In 2014, we announced plans to start sourcing pork from farms that no longer use sow stalls to restrain pregnant sows for prolonged periods of time. The introduction of sow-friendly pork was a first for South African retailers and represents another milestone on our Good Business Journey.

This move represents a major departure from standard practice in South Africa, where sows are kept in restrictive stalls for the entire16-week pregnancy period. Sow stalls allow the pregnant sows to stand up and lie down, but not to turn around. Now farms supplying Woolworths with fresh pork will keep pregnant sows in group housing, where they will have the freedom to move around and socialize.

This is the first phase of an initiative that will eventually see all Woolworths South African pork products produced in a way that is much more humane.

The second step in our journey will involve all locally produced Woolworths-branded fresh processed and cured pork products, such as bacon, boerewors and sausages, which will follow the same farming practices as fresh. Imported Woolworths-branded pork products will comply with EU or UK legislation.

We’ll continue to keep you updated on this challenging but exciting journey on a regular basis so you can find out how we are progressing against our own, internal timelines and targets.

“We would like to thank our supplier partners for joining us in giving sows a better quality of life,” says Woolworths Managing Director of Foods, Zyda Rylands. “This is a wonderful example of what can be achieved through our supplier partnerships and goes to show how together, we can lead change.”

Adds Rylands, “Along with our customers, we have wanted to address this issue of humane treatment of animals for a number of years. I am sure that they will be happy to know that they will soon be able to buy more humanely produced pork at Woolies.”

Compassion in World Farming has welcomed the Woolworths announcement. “We are extremely pleased that Woolworths and their pig farmers are changing the way sows are treated. We hope that other producers will soon follow suit,” says the organisation’s spokesperson, Louise van der Merwe.


What is a sow stall?
Sow stalls, sometimes referred to as gestation crates, are cages in which individual sows are confined in intensive pig production. The stalls are extremely restrictive and do not allow for free and natural movement of the sow. The sow can only stand up and lie down, but is unable to turn around. It is only the sows that are kept in the stalls, not the pigs that we eat. This change means that when you buy Woolworths pork it will be from pigs born to sows that do not spend their entire pregnancy in a tiny sow stall.

Woolworths has reduced the period sows are confined from the full 16-week pregnancy down to just seven days to allow for easier handling of the sow during artificial insemination and until pregnancy is confirmed.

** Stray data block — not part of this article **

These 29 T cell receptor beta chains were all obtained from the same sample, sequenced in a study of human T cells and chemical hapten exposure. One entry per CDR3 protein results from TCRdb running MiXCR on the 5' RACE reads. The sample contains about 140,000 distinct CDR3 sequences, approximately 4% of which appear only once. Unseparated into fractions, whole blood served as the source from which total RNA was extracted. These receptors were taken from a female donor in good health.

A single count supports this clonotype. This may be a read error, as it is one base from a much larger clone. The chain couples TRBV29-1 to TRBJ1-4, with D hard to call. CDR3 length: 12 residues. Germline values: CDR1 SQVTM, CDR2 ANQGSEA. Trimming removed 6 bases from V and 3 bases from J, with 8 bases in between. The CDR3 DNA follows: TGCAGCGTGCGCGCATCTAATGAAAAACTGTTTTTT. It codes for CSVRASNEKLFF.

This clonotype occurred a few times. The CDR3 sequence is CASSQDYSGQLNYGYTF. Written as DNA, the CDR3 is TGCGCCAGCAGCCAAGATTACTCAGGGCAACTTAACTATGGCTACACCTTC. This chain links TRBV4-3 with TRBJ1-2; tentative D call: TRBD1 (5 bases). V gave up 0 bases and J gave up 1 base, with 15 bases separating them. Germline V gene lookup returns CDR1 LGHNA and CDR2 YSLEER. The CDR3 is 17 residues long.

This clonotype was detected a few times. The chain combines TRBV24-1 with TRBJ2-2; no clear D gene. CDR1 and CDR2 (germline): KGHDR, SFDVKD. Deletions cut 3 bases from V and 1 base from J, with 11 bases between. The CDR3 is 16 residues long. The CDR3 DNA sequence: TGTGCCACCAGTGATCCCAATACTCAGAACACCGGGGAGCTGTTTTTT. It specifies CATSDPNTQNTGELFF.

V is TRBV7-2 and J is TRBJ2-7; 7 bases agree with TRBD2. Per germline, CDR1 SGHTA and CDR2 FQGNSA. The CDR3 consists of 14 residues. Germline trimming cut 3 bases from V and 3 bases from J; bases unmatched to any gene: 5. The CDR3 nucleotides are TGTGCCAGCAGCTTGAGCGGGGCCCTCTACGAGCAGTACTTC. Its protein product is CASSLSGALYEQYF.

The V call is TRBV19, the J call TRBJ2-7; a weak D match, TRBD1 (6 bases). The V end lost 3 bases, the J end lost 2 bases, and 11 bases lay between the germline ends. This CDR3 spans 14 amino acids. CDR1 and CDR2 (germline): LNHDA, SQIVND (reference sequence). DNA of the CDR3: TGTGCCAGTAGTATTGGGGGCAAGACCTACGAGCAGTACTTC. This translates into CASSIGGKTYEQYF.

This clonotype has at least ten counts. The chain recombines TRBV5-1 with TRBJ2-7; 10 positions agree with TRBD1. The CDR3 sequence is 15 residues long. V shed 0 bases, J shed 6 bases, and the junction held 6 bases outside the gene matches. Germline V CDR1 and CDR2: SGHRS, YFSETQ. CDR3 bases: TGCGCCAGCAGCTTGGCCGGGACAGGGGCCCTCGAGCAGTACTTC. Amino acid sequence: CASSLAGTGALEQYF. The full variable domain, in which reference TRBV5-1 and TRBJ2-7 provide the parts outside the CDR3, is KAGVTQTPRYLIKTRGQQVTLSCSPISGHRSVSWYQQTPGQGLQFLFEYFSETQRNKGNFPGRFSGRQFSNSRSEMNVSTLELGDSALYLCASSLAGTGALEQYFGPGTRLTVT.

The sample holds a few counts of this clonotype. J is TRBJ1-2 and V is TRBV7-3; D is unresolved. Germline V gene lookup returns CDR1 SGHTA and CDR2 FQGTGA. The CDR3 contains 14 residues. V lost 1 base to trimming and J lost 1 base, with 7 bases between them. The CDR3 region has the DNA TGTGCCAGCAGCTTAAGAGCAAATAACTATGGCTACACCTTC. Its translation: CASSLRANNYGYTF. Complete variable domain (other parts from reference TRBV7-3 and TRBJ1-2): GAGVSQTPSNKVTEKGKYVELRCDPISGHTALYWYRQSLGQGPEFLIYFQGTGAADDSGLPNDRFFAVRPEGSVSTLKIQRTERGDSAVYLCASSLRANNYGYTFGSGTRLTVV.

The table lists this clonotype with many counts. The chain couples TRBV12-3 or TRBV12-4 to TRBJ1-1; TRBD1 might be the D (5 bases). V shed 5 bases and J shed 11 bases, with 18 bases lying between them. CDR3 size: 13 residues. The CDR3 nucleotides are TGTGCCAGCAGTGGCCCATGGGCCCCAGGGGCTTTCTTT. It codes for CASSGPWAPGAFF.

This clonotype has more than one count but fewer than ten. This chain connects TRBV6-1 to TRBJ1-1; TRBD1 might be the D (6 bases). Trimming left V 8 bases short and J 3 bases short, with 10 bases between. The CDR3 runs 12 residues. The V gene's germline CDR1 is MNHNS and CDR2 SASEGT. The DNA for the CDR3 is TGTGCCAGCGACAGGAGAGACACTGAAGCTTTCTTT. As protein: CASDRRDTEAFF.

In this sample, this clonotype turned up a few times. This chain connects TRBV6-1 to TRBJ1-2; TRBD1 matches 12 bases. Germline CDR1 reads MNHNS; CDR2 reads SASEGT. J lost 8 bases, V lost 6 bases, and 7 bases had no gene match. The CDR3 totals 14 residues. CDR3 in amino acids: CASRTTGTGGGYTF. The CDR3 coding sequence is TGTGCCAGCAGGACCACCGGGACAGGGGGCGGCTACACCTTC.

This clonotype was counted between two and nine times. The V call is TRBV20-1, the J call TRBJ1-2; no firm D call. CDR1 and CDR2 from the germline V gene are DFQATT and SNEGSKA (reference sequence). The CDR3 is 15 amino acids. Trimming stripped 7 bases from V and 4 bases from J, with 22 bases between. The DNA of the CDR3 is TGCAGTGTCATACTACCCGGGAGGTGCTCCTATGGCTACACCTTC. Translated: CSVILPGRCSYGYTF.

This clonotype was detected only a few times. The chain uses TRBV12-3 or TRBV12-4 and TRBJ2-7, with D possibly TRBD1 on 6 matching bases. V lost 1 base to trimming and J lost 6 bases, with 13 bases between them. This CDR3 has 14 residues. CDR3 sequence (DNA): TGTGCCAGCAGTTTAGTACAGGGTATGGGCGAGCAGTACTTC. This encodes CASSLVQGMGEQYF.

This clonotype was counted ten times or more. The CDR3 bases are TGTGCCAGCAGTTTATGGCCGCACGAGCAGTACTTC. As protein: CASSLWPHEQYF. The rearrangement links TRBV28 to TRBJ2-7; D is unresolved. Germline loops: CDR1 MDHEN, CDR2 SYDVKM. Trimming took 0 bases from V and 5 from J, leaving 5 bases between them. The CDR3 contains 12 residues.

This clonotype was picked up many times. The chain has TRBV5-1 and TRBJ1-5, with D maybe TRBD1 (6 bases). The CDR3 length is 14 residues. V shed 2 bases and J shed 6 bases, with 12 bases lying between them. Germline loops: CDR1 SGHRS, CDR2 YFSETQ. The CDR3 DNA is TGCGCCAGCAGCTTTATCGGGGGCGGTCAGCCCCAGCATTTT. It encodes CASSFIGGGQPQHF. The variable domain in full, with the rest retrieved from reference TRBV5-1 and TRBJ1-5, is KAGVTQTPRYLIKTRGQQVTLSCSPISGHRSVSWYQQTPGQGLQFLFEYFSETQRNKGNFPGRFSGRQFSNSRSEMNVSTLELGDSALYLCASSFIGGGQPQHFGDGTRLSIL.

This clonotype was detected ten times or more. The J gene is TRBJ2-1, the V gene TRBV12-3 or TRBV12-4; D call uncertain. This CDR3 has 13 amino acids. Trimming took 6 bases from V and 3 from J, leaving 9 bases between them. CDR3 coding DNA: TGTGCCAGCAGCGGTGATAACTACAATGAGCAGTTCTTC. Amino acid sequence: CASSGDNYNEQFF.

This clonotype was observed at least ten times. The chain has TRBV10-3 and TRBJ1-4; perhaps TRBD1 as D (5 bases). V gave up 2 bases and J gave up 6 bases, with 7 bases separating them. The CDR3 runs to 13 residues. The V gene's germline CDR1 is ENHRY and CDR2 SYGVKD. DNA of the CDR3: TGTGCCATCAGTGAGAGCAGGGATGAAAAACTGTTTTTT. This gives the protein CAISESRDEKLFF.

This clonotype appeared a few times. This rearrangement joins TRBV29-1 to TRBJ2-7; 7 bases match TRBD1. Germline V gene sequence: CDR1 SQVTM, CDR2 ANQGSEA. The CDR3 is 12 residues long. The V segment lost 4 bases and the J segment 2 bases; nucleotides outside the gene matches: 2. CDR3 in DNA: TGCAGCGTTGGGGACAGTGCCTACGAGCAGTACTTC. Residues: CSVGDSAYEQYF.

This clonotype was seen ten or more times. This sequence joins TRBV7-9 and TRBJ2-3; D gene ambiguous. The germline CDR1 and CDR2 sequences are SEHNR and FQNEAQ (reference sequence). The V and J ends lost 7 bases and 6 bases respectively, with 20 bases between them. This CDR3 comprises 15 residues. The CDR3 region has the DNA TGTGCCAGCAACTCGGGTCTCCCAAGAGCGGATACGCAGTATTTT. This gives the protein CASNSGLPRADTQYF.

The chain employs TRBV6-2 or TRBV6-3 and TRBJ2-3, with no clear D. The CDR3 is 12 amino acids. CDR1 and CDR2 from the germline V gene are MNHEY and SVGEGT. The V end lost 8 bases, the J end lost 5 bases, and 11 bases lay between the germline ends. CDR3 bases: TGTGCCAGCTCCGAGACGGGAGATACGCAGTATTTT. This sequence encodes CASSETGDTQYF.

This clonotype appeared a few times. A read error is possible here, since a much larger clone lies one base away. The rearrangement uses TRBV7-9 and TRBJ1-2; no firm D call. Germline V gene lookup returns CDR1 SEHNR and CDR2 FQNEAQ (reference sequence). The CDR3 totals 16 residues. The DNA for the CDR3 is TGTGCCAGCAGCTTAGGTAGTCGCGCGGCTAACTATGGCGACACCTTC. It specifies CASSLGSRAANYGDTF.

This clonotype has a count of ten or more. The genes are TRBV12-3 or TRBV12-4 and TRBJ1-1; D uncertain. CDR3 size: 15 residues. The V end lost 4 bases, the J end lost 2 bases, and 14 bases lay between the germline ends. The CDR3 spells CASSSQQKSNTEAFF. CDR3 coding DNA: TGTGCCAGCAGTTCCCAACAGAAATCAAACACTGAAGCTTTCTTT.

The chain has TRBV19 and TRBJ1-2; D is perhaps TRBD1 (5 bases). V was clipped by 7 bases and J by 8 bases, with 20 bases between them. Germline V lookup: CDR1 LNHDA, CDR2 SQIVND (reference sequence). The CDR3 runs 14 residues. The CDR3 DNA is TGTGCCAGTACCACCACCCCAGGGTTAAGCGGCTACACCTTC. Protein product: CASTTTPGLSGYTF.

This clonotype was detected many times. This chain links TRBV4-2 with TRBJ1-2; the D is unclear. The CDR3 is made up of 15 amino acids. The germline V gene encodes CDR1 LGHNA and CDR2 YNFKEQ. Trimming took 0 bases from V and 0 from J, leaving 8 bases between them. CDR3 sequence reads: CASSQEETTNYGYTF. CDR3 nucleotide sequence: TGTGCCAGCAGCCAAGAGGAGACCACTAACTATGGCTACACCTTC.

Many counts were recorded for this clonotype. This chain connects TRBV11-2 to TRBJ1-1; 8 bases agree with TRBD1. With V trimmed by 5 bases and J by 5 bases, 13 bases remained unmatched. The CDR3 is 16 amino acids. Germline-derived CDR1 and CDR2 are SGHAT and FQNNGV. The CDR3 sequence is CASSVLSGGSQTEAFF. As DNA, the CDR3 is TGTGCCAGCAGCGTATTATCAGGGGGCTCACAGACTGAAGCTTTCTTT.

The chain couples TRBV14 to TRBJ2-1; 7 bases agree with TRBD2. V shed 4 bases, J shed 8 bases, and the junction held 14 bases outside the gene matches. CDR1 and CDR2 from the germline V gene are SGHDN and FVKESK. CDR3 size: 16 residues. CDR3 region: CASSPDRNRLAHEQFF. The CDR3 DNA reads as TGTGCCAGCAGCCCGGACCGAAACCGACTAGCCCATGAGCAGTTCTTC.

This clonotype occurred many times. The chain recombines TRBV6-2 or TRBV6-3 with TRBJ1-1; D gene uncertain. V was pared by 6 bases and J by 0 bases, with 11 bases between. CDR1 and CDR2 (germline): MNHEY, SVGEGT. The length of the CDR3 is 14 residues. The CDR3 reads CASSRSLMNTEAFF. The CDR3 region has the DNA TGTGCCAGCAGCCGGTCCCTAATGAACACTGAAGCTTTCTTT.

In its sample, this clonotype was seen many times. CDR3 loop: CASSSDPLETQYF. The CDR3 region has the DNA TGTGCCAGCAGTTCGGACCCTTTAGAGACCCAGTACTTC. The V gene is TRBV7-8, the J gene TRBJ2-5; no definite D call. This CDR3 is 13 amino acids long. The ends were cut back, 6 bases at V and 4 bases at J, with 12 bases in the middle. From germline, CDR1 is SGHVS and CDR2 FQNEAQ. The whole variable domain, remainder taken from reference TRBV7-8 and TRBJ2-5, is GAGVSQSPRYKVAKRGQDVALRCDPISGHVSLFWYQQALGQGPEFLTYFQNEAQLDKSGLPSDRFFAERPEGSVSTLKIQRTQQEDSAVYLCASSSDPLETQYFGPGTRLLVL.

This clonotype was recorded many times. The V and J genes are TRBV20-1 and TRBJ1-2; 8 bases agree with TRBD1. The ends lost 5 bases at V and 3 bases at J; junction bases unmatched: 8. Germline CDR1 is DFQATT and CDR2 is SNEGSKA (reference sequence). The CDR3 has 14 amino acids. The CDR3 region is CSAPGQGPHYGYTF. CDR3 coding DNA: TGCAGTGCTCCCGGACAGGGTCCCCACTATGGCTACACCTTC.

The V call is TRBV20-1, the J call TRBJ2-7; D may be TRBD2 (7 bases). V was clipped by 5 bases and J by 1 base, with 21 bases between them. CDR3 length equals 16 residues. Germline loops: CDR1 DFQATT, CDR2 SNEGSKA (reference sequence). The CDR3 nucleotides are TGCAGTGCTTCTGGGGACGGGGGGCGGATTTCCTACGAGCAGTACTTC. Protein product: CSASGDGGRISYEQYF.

Does this mean Woolworths pork farmers will no longer be using weaning crates (sometimes known as farrowing crates)?
No, this change in our farming policy only applies to sow stalls. The elimination of sow stalls is the first step of this journey and we believe it is the most important, as sow stalls have the biggest impact on the sows’ quality of life.

What are weaning crates?
Weaning crates are similar to sow stalls but are bigger in that they allow the sow to lie on her side so that the piglets can suckle. On Woolworths supplier farms the sow will be moved to the weaning crate up to week before giving birth to her litter. She will remain there until the piglets are weaned at 21 to 28 days.

Why are weaning crates necessary?
Weaning crates allow the farmer easy access to and control of the sow during the birth of her litter and during the weaning phase. The industry believes that the crates prevent the sow from lying on her piglets.

Why not expand our free-range pork products?
Woolworths has been trying to expand our free-range pork offering over the years but sourcing ‘true free-range’ pork that is available all year round and is competitively priced has been very challenging.  Consequently we have rather focused on tackling some of the practices used in intensive farming and improving the lives of thousands sows across the country. We will continue to seek out viable options that meet our free-range standards.  


Our Good Business Journey is our sustainability programme, which is a comprehensive plan to make a difference in six priority areas: sustainable farming, protecting water supplies, reducing energy use, improving the management of waste, making a significant contribution to social development and supporting transformation initiatives. These are all challenges facing not only South Africa, but the world at large.
As part of our commitment to sustainable farming, we’re partnering with suppliers to find ways to produce products that cause minimum harm to the environment and improve farming practices, including the humane treatment of animals in our supply chain